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Technological Constructions of Reality: An Ontological Perspective
Unformatted Document Text:  Running Head: TECHNOLOGICAL CONSTRUCTION OF REALITY have their constructs of reality affected by hypermedia usage due to their extensive interaction with the technology. Moderate users are less affected and low users are least affected. Conclusion In a society that is growing ever dependent on new media and Internet usage it is important for the mass communication field to examine the repercussions and effects of this dependency. This paper seeks to make that initial step in addressing gaps in current literature that will be applicable across fields and contribute to a growing body of knowledge. Through the existence of new media and hypermedia technologies, consumers perceive reality itself to be high-speed, instantaneous and boundless; in studying how this perception affects highly- dependent technology users a theory can be built that will pertain not only to the mass communication field but other fields that address media and technology usage as well. Some current limitations include applicability across cultural/social norms, the affect of the digital divide, and the potential for an effect of simulacrum (Baudrillard, 2001). Although some research has examined the impact of technology and cultural/social norms (Pedersen, 2008, Lu, 2008), more research is needed to determine if the availability and pervasiveness of new technology impacts established cultural norms and how younger generations adopt new technology in various cultural contexts. Socioeconomic status and the digital divide also impact how much technology could affect an individual’s ontological construction. The digital divide has been described as the division of technological access due to socioeconomic status (Norris, 2001; Howard et al., 2010), but can also exist due to geographic location and inaccessibility due to technological scarcity. For example, no to low access individuals will not be as affected as moderate to heavy users but will still be impacted by consumer desires to engage in media in capitalist societies. A third limitation is the argument of simulacrum. According to Baudrillard, 23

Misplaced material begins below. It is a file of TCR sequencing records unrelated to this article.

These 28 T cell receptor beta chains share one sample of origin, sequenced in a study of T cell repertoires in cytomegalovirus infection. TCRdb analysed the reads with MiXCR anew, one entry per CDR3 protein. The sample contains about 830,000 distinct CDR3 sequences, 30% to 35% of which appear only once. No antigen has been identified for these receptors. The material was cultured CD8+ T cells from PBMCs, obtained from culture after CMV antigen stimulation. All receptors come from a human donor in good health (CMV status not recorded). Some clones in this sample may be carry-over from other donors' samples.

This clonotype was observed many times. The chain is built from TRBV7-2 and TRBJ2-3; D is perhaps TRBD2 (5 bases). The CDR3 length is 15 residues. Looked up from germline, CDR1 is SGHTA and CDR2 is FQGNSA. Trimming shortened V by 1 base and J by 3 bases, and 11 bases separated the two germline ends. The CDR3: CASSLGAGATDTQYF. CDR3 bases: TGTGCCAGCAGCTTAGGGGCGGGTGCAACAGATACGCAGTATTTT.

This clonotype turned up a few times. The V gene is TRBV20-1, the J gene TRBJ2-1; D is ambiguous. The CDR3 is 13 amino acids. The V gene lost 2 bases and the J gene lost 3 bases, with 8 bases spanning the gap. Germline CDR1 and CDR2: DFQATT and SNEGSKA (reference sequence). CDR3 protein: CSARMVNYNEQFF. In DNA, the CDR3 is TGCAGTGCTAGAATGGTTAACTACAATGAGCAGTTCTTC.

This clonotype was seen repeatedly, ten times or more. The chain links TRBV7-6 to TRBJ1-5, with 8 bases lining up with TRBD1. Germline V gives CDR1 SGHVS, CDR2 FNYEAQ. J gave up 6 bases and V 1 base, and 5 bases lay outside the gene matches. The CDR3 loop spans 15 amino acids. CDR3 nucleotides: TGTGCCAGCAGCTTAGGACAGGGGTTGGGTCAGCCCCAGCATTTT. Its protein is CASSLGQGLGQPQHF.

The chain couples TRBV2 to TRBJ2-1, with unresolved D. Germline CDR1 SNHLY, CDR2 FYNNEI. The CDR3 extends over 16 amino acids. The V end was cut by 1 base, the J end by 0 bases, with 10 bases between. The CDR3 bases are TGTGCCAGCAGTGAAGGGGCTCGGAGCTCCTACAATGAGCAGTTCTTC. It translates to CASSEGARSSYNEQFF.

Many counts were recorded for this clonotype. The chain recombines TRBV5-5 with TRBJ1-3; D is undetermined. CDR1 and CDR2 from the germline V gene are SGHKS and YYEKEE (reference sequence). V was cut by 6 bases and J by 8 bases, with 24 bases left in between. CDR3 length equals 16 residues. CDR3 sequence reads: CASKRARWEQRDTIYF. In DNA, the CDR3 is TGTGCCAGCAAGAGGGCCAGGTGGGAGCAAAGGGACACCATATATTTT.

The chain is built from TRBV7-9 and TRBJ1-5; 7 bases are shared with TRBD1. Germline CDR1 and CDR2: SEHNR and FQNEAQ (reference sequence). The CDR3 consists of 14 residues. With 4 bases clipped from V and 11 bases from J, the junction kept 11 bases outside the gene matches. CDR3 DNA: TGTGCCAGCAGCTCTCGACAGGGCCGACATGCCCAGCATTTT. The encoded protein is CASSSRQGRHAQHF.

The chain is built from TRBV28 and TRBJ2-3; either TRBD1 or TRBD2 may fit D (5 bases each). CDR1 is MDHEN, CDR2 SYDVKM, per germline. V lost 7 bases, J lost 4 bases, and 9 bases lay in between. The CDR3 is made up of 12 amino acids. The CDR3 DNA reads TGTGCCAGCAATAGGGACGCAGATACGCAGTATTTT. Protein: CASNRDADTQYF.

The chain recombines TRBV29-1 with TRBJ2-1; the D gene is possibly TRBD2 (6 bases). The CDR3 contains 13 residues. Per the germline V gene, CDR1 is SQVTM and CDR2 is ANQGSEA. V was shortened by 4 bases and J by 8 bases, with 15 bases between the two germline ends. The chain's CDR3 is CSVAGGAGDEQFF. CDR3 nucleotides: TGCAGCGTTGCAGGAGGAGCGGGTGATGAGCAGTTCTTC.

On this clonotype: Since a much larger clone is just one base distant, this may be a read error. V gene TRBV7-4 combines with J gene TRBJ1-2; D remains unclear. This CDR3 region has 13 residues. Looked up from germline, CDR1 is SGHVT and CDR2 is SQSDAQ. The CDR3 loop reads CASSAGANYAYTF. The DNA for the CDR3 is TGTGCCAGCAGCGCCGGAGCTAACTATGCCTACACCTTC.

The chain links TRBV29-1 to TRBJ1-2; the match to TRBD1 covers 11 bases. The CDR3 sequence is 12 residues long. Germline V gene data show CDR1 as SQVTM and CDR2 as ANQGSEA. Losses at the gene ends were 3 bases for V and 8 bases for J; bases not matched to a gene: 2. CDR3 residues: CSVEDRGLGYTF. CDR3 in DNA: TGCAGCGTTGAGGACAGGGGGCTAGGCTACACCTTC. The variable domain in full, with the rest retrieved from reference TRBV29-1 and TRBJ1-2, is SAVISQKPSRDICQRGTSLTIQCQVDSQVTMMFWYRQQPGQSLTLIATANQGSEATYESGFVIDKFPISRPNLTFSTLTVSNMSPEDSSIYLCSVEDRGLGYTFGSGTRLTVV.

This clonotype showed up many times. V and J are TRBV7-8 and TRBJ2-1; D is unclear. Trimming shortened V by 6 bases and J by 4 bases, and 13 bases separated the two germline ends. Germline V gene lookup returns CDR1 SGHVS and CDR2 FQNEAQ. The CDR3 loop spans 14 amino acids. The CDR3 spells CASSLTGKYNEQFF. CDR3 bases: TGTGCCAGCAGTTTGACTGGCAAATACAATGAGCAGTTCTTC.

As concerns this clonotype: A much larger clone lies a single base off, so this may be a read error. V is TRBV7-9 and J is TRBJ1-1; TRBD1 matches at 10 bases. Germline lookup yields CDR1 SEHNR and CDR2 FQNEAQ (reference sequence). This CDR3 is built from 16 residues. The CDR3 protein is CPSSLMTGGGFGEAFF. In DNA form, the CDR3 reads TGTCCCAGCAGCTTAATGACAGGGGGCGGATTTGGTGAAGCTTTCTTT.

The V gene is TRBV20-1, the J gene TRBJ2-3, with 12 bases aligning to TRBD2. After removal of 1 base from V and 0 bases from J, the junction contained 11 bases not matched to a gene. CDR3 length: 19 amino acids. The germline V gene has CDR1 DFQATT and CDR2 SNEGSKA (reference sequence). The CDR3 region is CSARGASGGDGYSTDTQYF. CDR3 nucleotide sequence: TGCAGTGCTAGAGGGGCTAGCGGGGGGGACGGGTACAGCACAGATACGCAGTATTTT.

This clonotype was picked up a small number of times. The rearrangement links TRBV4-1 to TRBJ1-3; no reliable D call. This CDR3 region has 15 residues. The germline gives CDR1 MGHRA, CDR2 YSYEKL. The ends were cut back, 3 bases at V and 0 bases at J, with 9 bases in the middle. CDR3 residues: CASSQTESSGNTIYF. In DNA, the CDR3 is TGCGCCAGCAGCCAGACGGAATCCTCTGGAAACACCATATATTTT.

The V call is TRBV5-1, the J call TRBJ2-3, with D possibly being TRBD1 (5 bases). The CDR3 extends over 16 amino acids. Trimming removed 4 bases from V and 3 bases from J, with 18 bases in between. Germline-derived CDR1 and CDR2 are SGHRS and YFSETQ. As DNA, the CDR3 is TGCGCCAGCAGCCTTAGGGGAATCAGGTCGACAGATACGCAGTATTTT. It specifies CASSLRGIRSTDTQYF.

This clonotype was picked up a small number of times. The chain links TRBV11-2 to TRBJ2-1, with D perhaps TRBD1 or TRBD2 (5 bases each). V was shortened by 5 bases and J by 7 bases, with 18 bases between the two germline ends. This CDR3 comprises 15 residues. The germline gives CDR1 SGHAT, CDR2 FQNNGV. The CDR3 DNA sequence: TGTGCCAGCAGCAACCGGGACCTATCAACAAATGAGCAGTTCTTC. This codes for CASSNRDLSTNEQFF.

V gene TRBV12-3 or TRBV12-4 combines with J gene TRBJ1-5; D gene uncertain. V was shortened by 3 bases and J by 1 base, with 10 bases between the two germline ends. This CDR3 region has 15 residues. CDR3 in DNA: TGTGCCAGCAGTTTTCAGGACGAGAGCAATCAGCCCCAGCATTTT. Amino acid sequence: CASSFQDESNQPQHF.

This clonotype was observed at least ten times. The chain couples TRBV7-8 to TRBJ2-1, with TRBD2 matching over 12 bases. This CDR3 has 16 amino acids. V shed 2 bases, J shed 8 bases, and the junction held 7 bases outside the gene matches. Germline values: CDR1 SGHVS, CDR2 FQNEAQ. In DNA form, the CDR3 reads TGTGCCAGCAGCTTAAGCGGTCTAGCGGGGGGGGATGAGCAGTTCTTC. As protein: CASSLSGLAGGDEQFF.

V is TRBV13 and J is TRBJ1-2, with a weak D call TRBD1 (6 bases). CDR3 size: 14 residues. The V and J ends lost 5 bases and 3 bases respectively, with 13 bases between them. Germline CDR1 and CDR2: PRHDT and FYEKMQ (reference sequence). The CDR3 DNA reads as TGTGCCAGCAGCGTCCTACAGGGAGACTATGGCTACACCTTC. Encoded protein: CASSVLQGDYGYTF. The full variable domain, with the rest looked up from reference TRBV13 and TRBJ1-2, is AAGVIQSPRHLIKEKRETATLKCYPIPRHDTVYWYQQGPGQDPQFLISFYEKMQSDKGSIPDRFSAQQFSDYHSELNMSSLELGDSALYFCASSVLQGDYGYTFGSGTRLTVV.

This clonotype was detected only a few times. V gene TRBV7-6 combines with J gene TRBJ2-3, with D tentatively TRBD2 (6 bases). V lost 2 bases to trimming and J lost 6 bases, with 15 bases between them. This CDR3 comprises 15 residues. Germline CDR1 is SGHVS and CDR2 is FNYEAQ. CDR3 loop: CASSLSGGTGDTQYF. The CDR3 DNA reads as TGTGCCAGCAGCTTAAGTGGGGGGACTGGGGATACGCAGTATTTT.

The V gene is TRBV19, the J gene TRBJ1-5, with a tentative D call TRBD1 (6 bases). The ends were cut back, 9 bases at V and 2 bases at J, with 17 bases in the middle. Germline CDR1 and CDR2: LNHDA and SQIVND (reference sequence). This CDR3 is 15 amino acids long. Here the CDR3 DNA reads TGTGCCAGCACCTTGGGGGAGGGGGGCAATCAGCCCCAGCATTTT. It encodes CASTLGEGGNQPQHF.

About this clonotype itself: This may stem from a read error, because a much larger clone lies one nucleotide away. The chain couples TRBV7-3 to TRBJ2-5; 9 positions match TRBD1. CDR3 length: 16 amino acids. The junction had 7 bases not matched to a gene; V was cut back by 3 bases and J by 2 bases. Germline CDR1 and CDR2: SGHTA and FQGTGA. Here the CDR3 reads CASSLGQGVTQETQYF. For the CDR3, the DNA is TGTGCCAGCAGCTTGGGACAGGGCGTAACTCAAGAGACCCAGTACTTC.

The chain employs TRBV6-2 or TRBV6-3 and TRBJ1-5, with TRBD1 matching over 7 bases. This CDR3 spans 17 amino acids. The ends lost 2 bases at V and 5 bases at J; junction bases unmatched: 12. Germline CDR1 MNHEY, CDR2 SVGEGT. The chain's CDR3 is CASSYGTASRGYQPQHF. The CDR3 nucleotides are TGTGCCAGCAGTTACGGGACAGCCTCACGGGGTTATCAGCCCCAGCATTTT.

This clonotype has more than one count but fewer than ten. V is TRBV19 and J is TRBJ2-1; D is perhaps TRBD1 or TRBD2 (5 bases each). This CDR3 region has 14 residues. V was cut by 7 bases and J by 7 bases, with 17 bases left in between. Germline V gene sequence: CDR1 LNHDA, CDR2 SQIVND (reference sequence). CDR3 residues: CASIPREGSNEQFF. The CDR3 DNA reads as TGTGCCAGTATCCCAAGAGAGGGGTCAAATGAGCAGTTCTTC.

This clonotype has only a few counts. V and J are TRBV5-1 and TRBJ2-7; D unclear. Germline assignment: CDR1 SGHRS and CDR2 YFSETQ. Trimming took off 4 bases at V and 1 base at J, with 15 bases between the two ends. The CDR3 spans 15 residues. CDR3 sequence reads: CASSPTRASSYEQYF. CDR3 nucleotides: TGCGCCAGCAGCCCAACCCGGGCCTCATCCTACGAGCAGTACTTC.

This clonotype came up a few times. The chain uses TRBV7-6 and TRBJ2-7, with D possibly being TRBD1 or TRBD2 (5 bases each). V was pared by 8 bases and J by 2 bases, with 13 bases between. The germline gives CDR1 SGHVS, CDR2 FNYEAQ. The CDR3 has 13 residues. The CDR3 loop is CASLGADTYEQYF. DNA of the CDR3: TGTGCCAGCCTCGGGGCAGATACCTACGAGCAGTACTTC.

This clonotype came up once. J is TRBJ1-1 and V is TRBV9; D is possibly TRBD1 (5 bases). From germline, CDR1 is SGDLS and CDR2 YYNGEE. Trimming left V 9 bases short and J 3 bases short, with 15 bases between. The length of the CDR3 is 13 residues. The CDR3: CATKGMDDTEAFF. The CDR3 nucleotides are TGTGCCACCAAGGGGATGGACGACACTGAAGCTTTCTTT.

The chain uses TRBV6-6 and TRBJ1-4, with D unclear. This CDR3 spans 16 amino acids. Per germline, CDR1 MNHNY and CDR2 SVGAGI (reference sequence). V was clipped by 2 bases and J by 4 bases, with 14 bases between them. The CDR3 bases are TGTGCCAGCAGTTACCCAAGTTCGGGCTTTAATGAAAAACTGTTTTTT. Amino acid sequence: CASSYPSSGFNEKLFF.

Authors: Vincent, Cindy.
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have their constructs of reality affected by hypermedia usage due to their extensive interaction 
with the technology.  Moderate users are less affected and low users are least affected.
In a society that is growing ever dependent on new media and Internet usage it is 
important for the mass communication field to examine the repercussions and effects of this 
dependency.  This paper seeks to make that initial step in addressing gaps in current literature 
that will be applicable across fields and contribute to a growing body of knowledge.  Through 
the existence of new media and hypermedia technologies, consumers perceive reality itself to be 
high-speed, instantaneous and boundless; in studying how this perception affects highly-
dependent technology users a theory can be built that will pertain not only to the mass 
communication field but other fields that address media and technology usage as well.  
Some current limitations include applicability across cultural/social norms, the affect of 
the digital divide, and the potential for an effect of simulacrum (Baudrillard, 2001).  Although 
some research has examined the impact of technology and cultural/social norms (Pedersen, 2008, 
Lu, 2008), more research is needed to determine if the availability and pervasiveness of new 
technology impacts established cultural norms and how younger generations adopt new 
technology in various cultural contexts.  Socioeconomic status and the digital divide also impact 
how much technology could affect an individual’s ontological construction.  The digital divide 
has been described as the division of technological access due to socioeconomic status (Norris, 
2001; Howard et al., 2010), but can also exist due to geographic location and inaccessibility due 
to technological scarcity.  For example, no to low access individuals will not be as affected as 
moderate to heavy users but will still be impacted by consumer desires to engage in media in 
capitalist societies.  A third limitation is the argument of simulacrum.  According to Baudrillard, 

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